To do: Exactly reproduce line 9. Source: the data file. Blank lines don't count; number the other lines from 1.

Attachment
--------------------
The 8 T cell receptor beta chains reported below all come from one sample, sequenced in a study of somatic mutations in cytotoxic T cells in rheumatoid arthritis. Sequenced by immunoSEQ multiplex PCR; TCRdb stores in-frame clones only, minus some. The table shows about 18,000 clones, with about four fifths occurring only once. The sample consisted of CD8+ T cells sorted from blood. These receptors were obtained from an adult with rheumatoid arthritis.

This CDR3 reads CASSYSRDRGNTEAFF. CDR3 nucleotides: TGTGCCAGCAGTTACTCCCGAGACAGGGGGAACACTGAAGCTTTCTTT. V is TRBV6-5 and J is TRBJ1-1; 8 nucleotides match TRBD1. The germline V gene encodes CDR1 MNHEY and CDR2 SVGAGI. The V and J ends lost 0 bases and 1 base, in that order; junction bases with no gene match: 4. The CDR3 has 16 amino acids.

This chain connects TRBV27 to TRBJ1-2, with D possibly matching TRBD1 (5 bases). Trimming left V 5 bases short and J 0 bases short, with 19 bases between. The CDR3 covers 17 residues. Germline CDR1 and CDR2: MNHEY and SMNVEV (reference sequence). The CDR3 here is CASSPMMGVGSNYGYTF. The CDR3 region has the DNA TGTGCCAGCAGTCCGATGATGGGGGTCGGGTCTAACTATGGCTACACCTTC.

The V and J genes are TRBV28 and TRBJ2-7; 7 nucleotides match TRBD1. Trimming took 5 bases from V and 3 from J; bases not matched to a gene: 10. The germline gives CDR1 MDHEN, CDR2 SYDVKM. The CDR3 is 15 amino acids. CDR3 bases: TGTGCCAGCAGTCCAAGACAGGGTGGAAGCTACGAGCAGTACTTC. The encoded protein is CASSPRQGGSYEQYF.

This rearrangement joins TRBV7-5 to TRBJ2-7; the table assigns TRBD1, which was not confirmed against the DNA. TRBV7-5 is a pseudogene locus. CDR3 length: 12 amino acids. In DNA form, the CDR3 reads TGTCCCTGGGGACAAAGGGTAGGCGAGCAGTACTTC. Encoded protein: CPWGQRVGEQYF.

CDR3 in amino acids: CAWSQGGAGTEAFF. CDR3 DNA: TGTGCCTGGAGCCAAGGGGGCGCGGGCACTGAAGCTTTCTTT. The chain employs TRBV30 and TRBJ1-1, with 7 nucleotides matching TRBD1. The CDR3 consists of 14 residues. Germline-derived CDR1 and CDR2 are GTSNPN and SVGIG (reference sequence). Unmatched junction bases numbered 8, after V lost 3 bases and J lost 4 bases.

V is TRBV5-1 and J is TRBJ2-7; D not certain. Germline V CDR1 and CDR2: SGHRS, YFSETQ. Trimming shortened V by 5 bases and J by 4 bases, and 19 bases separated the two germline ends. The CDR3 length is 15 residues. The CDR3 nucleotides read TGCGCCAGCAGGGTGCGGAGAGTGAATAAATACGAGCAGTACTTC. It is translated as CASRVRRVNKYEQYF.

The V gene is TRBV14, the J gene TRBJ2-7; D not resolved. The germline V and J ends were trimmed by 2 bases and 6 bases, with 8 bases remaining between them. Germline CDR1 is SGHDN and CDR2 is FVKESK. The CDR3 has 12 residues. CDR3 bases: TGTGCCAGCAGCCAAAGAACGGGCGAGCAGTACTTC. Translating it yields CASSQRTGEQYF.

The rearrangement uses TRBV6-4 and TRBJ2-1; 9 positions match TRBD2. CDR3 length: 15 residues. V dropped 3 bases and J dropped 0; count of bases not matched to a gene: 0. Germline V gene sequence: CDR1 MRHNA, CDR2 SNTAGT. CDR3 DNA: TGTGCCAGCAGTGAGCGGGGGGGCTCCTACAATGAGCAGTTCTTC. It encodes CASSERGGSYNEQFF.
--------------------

The rearrangement uses TRBV6-4 and TRBJ2-1; 9 positions match TRBD2. CDR3 length: 15 residues. V dropped 3 bases and J dropped 0; count of bases not matched to a gene: 0. Germline V gene sequence: CDR1 MRHNA, CDR2 SNTAGT. CDR3 DNA: TGTGCCAGCAGTGAGCGGGGGGGCTCCTACAATGAGCAGTTCTTC. It encodes CASSERGGSYNEQFF.